• will

    Premium Member
    16 December, 2017 - 6:08 pm

    <p>We have several of these at work and people love them. I would like to see a SKU with Pro for business. For the 2018 model I would like to see the switch to TB3 and the obvious processor bumps as well as a dark grey color option, but the silver color hides nicks easier. </p>

    • Paul Thurrott

      Premium Member
      17 December, 2017 - 1:51 pm

      <blockquote><a href="#228330"><em>In reply to will:</em></a></blockquote><p>Yeah I was wondering about that.</p>

  • bulls96

    16 December, 2017 - 8:55 pm

    <p>great review Paul and well worth the wait.</p>

  • Polycrastinator

    16 December, 2017 - 9:03 pm

    <p>I recently got the opportunity to request a laptop for work, replacing my current 6 year old desktop, So with a docking station. I wanted to be able to go to Surface laptop, but with quad core available elsewhere, and missing Thunderbolt for a system which will spend a lot of its time docked, I ended up concluding it wasn’t going to work for me. Which is a real shame, but I went with the Spectre 13 instead. </p><p>I understand Microsoft not wanting to get into the upgrade cycle bandwagon, but in this case, those 2 missing features are really a liability. </p>

    • Paul Thurrott

      Premium Member
      17 December, 2017 - 1:50 pm

      <blockquote><a href="#228340"><em>In reply to Polycrastinator:</em></a></blockquote><p>Agreed. They'll get there soon, I hope.</p>

  • bbold

    16 December, 2017 - 9:37 pm

    <p>Totally agree, Paul. Great review. I have a base model Surface Laptop, and while I do have other laptops that are faster, they're not as fun and light and easy to use as this awesome laptop. I use mine every day, it's such a joy to use. My fabric palm rest even got a smudge dirty (I noticed after all these months of use.) I got a damp cloth and made it like new very easily. So the fabric truly is easy to keep clean, too. This truly is a great student laptop, I can also vouch for that. Upgrading to Pro is a must, I also agree. My school wanted us to download Adobe Reader DC and the only version in the store is Touch Acrobat which doesn't even work. Had to upgrade to Pro, didn't look back. More options are a good thing. If Microsoft can integrate outside apps somehow into S, I'd consider using S again. Considering you can turn this option on or off (to download outside apps) with Pro, this makes the upgrade a no brainer. A+!</p>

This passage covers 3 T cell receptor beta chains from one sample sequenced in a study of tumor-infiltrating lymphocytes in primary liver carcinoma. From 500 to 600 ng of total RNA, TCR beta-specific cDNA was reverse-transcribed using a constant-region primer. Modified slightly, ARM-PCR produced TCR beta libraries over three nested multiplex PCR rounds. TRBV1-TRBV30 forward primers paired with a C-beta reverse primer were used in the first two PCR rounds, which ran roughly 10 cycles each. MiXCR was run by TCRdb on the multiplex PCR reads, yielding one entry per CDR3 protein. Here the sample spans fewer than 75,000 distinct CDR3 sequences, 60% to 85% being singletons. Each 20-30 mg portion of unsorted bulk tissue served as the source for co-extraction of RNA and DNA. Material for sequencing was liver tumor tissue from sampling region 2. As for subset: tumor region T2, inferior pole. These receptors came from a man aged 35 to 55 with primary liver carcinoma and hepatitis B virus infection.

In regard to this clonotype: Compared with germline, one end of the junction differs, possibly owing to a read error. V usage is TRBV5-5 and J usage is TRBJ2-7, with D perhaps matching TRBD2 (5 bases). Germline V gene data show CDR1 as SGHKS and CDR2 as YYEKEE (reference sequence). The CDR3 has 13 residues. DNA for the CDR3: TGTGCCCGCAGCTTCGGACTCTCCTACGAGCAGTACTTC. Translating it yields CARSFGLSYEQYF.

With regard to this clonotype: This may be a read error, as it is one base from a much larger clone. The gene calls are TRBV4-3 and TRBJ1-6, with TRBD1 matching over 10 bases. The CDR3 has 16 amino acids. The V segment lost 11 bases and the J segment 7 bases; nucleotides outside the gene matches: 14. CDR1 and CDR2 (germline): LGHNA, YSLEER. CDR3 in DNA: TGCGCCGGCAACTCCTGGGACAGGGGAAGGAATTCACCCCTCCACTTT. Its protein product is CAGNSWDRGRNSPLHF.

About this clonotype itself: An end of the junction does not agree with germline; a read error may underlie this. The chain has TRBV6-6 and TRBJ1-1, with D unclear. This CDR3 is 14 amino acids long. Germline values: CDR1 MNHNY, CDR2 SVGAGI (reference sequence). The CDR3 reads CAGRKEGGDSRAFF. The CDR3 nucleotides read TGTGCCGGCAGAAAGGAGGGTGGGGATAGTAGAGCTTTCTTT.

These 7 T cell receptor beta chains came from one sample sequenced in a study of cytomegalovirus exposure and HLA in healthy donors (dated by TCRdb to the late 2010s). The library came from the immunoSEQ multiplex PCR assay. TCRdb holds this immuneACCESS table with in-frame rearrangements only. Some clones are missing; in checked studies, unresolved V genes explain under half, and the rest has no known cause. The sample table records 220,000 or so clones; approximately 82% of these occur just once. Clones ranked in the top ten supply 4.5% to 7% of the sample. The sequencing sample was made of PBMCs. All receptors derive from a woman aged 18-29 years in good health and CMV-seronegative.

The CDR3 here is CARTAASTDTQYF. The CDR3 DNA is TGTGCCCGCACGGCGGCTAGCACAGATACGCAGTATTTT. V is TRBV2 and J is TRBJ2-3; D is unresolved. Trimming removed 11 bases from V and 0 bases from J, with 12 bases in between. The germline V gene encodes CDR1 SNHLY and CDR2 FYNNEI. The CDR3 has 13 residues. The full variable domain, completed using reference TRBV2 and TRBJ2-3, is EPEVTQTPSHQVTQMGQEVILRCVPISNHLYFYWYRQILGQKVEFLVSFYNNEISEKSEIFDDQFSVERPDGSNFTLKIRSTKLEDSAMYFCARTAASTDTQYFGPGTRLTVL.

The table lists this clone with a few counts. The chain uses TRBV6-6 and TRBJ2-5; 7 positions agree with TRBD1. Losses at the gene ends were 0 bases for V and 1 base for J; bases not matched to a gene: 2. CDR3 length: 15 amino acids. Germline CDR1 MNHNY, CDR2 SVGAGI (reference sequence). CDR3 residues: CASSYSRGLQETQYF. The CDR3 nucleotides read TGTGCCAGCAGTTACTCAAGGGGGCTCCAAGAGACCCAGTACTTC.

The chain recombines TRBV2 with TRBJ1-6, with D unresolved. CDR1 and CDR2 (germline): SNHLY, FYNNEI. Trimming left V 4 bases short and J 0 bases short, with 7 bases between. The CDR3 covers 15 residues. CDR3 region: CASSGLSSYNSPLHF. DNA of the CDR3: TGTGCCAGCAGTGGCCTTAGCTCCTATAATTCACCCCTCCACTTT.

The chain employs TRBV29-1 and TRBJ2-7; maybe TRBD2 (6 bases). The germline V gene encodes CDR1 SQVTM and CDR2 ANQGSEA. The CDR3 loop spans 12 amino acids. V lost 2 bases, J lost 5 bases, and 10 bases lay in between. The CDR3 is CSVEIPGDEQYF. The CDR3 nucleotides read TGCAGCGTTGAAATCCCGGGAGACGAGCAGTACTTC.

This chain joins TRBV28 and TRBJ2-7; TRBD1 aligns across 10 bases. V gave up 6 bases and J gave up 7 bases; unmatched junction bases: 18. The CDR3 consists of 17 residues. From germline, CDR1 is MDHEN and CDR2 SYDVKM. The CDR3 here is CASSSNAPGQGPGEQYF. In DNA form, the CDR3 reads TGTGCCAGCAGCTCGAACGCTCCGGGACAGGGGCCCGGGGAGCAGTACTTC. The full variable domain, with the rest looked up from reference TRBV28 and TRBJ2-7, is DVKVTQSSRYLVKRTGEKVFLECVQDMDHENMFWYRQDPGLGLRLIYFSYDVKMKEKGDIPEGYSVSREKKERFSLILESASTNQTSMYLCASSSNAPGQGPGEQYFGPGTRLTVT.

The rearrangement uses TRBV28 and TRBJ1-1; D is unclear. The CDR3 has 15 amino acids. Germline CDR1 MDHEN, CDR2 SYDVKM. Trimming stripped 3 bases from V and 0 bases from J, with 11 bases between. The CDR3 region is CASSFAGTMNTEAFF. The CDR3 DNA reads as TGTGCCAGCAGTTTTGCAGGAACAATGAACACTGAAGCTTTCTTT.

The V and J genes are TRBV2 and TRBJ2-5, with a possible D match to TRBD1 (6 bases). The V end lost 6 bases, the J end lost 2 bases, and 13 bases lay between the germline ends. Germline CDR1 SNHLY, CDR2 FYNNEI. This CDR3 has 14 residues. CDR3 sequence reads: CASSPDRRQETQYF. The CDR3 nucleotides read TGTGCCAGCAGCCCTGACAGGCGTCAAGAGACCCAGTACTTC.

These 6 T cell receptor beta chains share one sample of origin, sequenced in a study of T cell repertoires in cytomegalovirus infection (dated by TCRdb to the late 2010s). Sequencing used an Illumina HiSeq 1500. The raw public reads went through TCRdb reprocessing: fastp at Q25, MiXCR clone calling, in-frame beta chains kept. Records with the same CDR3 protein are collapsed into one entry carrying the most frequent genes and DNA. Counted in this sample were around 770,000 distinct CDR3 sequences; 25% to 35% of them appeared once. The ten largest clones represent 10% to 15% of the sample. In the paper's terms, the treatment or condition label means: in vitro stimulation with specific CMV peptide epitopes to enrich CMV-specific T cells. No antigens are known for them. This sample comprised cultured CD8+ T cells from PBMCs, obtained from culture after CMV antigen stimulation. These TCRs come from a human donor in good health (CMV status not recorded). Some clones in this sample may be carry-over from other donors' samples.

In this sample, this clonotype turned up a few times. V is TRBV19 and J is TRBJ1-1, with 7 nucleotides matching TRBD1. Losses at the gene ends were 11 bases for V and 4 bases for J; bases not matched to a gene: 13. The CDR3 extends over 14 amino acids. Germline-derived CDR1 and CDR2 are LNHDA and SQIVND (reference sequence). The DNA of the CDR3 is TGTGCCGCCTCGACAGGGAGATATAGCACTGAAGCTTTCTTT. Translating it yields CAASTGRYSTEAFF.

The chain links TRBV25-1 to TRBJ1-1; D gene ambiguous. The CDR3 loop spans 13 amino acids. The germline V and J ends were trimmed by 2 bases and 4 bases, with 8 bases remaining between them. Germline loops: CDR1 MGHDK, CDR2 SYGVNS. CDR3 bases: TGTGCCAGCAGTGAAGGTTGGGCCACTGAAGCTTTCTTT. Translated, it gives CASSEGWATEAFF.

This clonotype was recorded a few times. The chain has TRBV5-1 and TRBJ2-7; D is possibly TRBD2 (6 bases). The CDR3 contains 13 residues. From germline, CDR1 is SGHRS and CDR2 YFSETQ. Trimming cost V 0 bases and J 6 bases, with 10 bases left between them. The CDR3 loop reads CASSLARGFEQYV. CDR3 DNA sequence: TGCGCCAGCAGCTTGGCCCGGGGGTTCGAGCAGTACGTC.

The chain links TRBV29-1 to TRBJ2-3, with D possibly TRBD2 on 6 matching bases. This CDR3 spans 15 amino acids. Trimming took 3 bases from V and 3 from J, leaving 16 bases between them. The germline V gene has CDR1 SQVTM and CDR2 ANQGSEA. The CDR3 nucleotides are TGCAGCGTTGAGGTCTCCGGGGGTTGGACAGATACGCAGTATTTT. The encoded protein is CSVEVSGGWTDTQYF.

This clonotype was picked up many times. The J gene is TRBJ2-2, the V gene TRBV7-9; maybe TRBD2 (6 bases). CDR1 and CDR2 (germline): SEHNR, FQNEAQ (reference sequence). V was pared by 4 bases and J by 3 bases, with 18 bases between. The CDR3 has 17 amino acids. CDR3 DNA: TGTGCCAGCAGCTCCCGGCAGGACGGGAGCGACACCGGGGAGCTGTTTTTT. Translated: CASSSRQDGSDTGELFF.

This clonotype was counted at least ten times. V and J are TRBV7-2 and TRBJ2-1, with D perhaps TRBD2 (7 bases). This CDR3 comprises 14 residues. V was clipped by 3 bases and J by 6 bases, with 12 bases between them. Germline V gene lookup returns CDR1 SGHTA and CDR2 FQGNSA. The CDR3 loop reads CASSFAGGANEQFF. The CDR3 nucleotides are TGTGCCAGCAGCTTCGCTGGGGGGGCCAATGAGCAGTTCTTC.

• Travis

    16 December, 2017 - 9:50 pm

    <p>I had a choice to make between this and 8th gen intel spectre x360 which also comes with a pen. I went with the hp. It was cheaper for better specs. Still waiting for it to arrive. Hope I made the right choice. </p>

    • Paul Thurrott

      Premium Member
      17 December, 2017 - 1:49 pm

      <blockquote><a href="#228344"><em>In reply to Travis:</em></a></blockquote><p>I think you will be very happy.</p>

  • Jeffery Commaroto

    16 December, 2017 - 10:34 pm

    <p>Does switching from S to Pro impact the battery at all? I am really curious about how that will effect ARM performance in the future. This seems like a device that would be a good indicator.</p>

    • Paul Thurrott

      Premium Member
      17 December, 2017 - 1:49 pm

      <blockquote><a href="#228346"><em>In reply to Jeffery_Commaroto:</em></a></blockquote><p>That's the theory. Of course, being able to run the desktop apps you want to use is the point.</p>

  • RobertJasiek

    17 December, 2017 - 12:49 am

    <p>The tiny arrow keys make the keyboard unusable.</p>

    • hrlngrv

      Premium Member
      18 December, 2017 - 6:30 pm

      <p><a href="#228350"><em>In reply to RobertJasiek:</em></a></p><p>You'd seem to be another for whom only Dell and Lenovo laptops make sense.</p>

  • Dave Lane

    Premium Member
    17 December, 2017 - 1:15 am

    <p>I recently got my wife a Surface Laptop with the i7 to replace an old Surface Pro 3. I had purchased her an XPS 13 with the 8th Gen i7 and that had weird issues where it would just go to a black screen and start booting. When it was working, it was nice, but the Surface Laptop seems just as fast and much more stable. My wife likes the 3:2 vs. 16:9 form factor much better as well.</p><p><br></p><p>With holiday specials, points and sales I was able to get the Surface for a little less than the XPS in the end, so it has been a good move there as well. She's even used the pen a few times and she loves being able to when needed. It's kind of like having touch. Once you have it, even if you only use it once a day, you want to be able to touch, type, write or mouse with your apps and content. </p><p><br></p><p>I have a Surface Book and I find myself eyeing the Surface Laptop quite a bit for it's size and form factor. It just 'feels' right. </p>

    • shameermulji

      17 December, 2017 - 4:57 pm